LONDON (Reuters) - Tottenham Hotspur interim head coach Ryan Mason said on Tuesday that he wanted the players to be brave and aggressive as he prepared to take charge after a "crazy" 24 hours following the sacking of Jose Mourinho.
The 29-year-old former Spurs midfielder has been elevated from his role in the club's youth development department to first team coach and the League Cup final against Manchester City on Sunday will be his second game in charge.
He will first be in the technical area for Tottenham's home Premier League clash against Southampton on Wednesday.
Mason, who retired in 2018 because of a head injury, will become the first manager to take charge of an English club in a major domestic final as early as his second game in charge since Luton Town's Syd Owen in the 1959 FA Cup final.
"It's crazy. It's football. I've had it as a player. Obviously I've had the experience of having to retire in this game. Anything can happen and you just have to be prepared and ready for what football can throw at you at times," he said.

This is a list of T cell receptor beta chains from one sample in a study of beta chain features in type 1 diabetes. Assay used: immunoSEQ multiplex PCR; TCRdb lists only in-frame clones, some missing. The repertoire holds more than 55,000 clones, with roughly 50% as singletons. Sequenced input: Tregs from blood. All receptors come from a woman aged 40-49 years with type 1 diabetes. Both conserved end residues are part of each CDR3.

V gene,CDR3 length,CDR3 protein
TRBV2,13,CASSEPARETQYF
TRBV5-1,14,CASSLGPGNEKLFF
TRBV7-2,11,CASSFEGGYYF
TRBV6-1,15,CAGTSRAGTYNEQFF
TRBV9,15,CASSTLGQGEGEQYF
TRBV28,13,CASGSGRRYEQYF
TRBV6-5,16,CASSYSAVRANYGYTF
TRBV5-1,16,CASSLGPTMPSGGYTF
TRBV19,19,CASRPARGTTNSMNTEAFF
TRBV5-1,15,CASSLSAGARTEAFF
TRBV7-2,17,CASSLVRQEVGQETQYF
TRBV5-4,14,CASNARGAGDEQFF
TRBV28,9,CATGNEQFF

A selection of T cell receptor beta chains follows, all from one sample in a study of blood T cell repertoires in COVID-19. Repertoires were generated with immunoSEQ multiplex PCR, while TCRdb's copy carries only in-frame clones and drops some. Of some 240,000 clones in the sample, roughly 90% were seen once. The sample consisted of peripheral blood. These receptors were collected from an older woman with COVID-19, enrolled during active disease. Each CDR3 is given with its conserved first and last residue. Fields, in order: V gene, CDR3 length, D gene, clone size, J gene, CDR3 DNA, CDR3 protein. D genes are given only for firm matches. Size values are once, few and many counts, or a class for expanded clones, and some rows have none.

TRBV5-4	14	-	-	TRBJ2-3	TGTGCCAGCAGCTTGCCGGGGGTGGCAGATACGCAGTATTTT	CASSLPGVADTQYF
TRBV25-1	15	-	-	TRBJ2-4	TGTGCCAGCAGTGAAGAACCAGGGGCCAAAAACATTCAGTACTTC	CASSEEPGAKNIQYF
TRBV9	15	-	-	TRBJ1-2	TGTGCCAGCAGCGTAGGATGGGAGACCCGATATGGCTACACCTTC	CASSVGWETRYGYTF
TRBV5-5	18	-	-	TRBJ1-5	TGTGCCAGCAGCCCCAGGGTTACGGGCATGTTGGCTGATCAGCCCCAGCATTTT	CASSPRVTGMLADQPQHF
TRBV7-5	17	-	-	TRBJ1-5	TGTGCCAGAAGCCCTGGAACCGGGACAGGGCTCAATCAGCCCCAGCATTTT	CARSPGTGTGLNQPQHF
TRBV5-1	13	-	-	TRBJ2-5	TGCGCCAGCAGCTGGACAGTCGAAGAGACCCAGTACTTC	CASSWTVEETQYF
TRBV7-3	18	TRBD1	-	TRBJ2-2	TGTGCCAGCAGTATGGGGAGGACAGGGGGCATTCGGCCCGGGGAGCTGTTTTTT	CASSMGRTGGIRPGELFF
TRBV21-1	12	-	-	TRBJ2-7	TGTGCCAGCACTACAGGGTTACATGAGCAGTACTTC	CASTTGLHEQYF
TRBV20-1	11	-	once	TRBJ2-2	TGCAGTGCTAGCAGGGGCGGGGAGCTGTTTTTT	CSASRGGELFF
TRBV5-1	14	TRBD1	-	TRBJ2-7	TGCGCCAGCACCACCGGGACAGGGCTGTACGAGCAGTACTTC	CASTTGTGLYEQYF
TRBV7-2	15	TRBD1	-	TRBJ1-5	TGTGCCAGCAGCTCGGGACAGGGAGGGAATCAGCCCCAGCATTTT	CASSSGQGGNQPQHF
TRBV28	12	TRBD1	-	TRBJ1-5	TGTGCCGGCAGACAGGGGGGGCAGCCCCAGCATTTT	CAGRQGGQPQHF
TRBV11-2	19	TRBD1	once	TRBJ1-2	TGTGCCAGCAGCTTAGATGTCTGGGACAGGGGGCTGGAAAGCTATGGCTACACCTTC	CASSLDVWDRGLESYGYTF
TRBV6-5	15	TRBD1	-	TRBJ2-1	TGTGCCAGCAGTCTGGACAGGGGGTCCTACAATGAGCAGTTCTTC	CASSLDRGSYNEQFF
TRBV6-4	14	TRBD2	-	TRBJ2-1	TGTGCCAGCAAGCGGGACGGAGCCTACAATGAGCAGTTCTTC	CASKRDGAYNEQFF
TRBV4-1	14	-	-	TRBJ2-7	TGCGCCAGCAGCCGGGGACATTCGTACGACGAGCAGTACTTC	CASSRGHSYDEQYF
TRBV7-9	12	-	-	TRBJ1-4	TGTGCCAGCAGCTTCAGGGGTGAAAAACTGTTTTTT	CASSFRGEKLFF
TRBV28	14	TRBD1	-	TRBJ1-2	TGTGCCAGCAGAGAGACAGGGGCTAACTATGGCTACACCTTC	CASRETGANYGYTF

The local boy has been thrown in at the deep end.
Not only is he charged with trying to rescue Tottenham's flagging hopes of finishing in the top four after they dropped to seventh, but he must then try to work out a way to stop Manchester City at Wembley on Sunday. On top of that Spurs are at the centre of the European Super League storm.
He said his focus was on getting the team in the right frame of mind for a big week on the pitch and hinted at a more attacking style than was seen under Mourinho who was sacked after 17 months in charge of the London club.
"I want us to be brave and aggressive, to play like Tottenham Hotspur," he told a virtual news conference.
"With such a short turnaround with games at the moment, the most important thing is to get the players in the right frame of mind, to give them some key principles in how we want to approach games of football and then hopefully as that goes on that can develop."
Mason said his surprise elevation to first team coach came after a long conversation with chairman Daniel Levy.
"I think it was yesterday morning. Once the news broke I was in the building anyway because I had been working with the younger lads," he added. "We had a conversation. I took training and then we had another conversation and he asked me if I wanted it and if I was happy to help the club.
"Obviously I was and the group were happy as well which is the most important thing and we look forward now."
(Reporting by Martyn Herman; Editing by Ken Ferris)